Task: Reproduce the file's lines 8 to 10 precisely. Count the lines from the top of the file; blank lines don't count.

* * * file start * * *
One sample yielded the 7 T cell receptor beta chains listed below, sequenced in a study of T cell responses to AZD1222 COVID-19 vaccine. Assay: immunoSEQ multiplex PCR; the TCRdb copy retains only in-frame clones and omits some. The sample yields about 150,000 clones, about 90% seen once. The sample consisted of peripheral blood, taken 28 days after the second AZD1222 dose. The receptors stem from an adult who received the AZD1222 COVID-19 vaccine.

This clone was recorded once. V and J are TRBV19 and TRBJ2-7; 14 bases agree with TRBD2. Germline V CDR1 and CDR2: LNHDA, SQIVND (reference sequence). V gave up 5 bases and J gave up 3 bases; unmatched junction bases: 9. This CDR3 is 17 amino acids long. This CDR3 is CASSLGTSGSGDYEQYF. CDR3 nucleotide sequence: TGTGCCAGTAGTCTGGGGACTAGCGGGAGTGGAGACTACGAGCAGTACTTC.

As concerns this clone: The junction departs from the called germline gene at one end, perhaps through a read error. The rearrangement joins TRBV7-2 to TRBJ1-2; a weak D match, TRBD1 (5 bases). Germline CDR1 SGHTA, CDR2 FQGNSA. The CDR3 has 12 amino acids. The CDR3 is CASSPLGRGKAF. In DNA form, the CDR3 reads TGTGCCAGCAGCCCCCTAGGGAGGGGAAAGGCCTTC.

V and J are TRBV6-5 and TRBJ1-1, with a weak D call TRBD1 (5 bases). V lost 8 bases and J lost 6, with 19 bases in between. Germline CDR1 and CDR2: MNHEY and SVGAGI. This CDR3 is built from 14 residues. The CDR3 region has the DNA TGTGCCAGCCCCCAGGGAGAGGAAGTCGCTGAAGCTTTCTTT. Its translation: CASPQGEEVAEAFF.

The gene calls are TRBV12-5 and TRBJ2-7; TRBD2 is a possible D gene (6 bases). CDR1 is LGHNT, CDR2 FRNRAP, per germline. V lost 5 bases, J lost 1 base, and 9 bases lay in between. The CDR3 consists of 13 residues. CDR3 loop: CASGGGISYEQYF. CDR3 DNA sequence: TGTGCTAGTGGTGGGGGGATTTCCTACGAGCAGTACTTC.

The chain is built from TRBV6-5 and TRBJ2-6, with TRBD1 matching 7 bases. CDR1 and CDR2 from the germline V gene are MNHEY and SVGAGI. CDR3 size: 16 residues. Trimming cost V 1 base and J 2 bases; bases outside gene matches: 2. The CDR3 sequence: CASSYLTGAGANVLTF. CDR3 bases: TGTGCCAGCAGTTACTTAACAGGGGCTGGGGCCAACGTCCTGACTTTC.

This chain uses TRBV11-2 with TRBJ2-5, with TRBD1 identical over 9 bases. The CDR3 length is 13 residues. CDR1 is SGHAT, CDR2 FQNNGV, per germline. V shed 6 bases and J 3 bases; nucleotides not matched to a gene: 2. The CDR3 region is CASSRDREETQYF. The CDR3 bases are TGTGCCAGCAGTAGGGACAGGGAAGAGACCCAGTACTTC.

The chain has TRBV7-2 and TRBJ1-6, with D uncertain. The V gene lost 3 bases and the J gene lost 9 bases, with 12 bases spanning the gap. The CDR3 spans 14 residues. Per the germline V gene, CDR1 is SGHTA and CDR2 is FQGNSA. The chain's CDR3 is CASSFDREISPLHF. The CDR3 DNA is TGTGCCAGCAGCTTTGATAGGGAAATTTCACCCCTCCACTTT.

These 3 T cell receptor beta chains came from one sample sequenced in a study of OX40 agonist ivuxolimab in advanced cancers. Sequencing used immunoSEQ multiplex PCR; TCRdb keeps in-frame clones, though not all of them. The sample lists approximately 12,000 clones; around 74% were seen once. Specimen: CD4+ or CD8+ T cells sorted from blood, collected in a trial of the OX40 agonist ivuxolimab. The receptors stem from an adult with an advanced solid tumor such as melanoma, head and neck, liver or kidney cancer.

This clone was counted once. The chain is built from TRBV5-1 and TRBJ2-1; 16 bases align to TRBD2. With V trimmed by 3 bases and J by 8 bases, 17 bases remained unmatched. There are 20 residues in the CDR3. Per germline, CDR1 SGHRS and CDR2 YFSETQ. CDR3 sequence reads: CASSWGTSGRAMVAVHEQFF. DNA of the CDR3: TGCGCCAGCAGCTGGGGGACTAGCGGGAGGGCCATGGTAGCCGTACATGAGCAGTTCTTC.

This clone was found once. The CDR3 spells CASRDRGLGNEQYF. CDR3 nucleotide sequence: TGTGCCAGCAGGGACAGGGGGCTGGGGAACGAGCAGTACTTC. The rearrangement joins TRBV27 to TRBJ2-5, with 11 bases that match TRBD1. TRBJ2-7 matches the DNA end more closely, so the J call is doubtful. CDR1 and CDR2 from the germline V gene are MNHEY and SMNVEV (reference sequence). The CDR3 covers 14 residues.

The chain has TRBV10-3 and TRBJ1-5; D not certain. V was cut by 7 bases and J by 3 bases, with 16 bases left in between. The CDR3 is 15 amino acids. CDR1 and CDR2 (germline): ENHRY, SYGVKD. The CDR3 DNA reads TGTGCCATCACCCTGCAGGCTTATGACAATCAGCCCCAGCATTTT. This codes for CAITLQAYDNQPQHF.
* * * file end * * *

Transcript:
The chain has TRBV7-2 and TRBJ1-6, with D uncertain. The V gene lost 3 bases and the J gene lost 9 bases, with 12 bases spanning the gap. The CDR3 spans 14 residues. Per the germline V gene, CDR1 is SGHTA and CDR2 is FQGNSA. The chain's CDR3 is CASSFDREISPLHF. The CDR3 DNA is TGTGCCAGCAGCTTTGATAGGGAAATTTCACCCCTCCACTTT.

These 3 T cell receptor beta chains came from one sample sequenced in a study of OX40 agonist ivuxolimab in advanced cancers. Sequencing used immunoSEQ multiplex PCR; TCRdb keeps in-frame clones, though not all of them. The sample lists approximately 12,000 clones; around 74% were seen once. Specimen: CD4+ or CD8+ T cells sorted from blood, collected in a trial of the OX40 agonist ivuxolimab. The receptors stem from an adult with an advanced solid tumor such as melanoma, head and neck, liver or kidney cancer.

This clone was counted once. The chain is built from TRBV5-1 and TRBJ2-1; 16 bases align to TRBD2. With V trimmed by 3 bases and J by 8 bases, 17 bases remained unmatched. There are 20 residues in the CDR3. Per germline, CDR1 SGHRS and CDR2 YFSETQ. CDR3 sequence reads: CASSWGTSGRAMVAVHEQFF. DNA of the CDR3: TGCGCCAGCAGCTGGGGGACTAGCGGGAGGGCCATGGTAGCCGTACATGAGCAGTTCTTC.